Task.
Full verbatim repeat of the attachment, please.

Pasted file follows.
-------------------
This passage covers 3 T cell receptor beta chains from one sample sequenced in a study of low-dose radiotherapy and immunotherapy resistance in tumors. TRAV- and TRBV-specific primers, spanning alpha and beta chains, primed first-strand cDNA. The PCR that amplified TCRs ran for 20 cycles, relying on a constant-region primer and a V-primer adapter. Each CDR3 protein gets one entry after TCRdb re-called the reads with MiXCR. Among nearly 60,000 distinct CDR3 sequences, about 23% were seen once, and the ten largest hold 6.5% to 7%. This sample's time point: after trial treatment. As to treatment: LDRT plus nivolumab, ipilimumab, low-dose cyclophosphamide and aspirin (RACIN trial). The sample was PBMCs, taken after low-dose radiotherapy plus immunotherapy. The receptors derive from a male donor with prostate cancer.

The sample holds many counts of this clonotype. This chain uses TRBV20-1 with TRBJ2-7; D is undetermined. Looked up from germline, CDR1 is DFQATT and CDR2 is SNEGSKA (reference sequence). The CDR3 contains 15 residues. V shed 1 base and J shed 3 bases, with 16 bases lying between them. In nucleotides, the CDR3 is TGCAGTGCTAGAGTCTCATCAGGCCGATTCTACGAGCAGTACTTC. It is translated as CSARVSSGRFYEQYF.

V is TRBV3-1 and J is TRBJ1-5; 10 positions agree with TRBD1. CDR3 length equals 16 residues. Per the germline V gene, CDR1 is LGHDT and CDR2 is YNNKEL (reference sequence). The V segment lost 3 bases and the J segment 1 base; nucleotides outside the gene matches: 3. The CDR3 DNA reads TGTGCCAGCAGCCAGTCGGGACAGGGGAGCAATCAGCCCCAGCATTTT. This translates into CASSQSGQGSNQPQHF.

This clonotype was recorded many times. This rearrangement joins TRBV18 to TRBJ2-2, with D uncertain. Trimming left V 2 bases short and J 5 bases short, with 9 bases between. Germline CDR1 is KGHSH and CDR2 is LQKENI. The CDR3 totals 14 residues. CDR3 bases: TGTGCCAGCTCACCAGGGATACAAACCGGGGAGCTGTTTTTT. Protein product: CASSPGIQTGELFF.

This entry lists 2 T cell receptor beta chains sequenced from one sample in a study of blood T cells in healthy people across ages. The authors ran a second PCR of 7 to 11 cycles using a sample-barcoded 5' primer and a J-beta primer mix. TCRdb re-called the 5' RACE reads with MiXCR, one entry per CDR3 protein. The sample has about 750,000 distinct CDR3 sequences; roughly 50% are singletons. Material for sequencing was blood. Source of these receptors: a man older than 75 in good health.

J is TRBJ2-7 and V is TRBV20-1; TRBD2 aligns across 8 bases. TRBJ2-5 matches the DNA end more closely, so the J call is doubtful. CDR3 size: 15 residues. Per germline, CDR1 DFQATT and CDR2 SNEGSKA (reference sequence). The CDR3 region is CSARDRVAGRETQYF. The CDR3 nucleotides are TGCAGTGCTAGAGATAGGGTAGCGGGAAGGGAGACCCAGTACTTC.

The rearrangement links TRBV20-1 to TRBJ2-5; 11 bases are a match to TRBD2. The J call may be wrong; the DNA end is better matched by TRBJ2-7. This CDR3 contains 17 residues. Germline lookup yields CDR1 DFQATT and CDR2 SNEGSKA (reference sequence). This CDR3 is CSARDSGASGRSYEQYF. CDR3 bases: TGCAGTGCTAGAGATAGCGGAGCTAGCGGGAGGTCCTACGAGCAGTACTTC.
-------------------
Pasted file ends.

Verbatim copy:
This passage covers 3 T cell receptor beta chains from one sample sequenced in a study of low-dose radiotherapy and immunotherapy resistance in tumors. TRAV- and TRBV-specific primers, spanning alpha and beta chains, primed first-strand cDNA. The PCR that amplified TCRs ran for 20 cycles, relying on a constant-region primer and a V-primer adapter. Each CDR3 protein gets one entry after TCRdb re-called the reads with MiXCR. Among nearly 60,000 distinct CDR3 sequences, about 23% were seen once, and the ten largest hold 6.5% to 7%. This sample's time point: after trial treatment. As to treatment: LDRT plus nivolumab, ipilimumab, low-dose cyclophosphamide and aspirin (RACIN trial). The sample was PBMCs, taken after low-dose radiotherapy plus immunotherapy. The receptors derive from a male donor with prostate cancer.

The sample holds many counts of this clonotype. This chain uses TRBV20-1 with TRBJ2-7; D is undetermined. Looked up from germline, CDR1 is DFQATT and CDR2 is SNEGSKA (reference sequence). The CDR3 contains 15 residues. V shed 1 base and J shed 3 bases, with 16 bases lying between them. In nucleotides, the CDR3 is TGCAGTGCTAGAGTCTCATCAGGCCGATTCTACGAGCAGTACTTC. It is translated as CSARVSSGRFYEQYF.

V is TRBV3-1 and J is TRBJ1-5; 10 positions agree with TRBD1. CDR3 length equals 16 residues. Per the germline V gene, CDR1 is LGHDT and CDR2 is YNNKEL (reference sequence). The V segment lost 3 bases and the J segment 1 base; nucleotides outside the gene matches: 3. The CDR3 DNA reads TGTGCCAGCAGCCAGTCGGGACAGGGGAGCAATCAGCCCCAGCATTTT. This translates into CASSQSGQGSNQPQHF.

This clonotype was recorded many times. This rearrangement joins TRBV18 to TRBJ2-2, with D uncertain. Trimming left V 2 bases short and J 5 bases short, with 9 bases between. Germline CDR1 is KGHSH and CDR2 is LQKENI. The CDR3 totals 14 residues. CDR3 bases: TGTGCCAGCTCACCAGGGATACAAACCGGGGAGCTGTTTTTT. Protein product: CASSPGIQTGELFF.

This entry lists 2 T cell receptor beta chains sequenced from one sample in a study of blood T cells in healthy people across ages. The authors ran a second PCR of 7 to 11 cycles using a sample-barcoded 5' primer and a J-beta primer mix. TCRdb re-called the 5' RACE reads with MiXCR, one entry per CDR3 protein. The sample has about 750,000 distinct CDR3 sequences; roughly 50% are singletons. Material for sequencing was blood. Source of these receptors: a man older than 75 in good health.

J is TRBJ2-7 and V is TRBV20-1; TRBD2 aligns across 8 bases. TRBJ2-5 matches the DNA end more closely, so the J call is doubtful. CDR3 size: 15 residues. Per germline, CDR1 DFQATT and CDR2 SNEGSKA (reference sequence). The CDR3 region is CSARDRVAGRETQYF. The CDR3 nucleotides are TGCAGTGCTAGAGATAGGGTAGCGGGAAGGGAGACCCAGTACTTC.

The rearrangement links TRBV20-1 to TRBJ2-5; 11 bases are a match to TRBD2. The J call may be wrong; the DNA end is better matched by TRBJ2-7. This CDR3 contains 17 residues. Germline lookup yields CDR1 DFQATT and CDR2 SNEGSKA (reference sequence). This CDR3 is CSARDSGASGRSYEQYF. CDR3 bases: TGCAGTGCTAGAGATAGCGGAGCTAGCGGGAGGTCCTACGAGCAGTACTTC.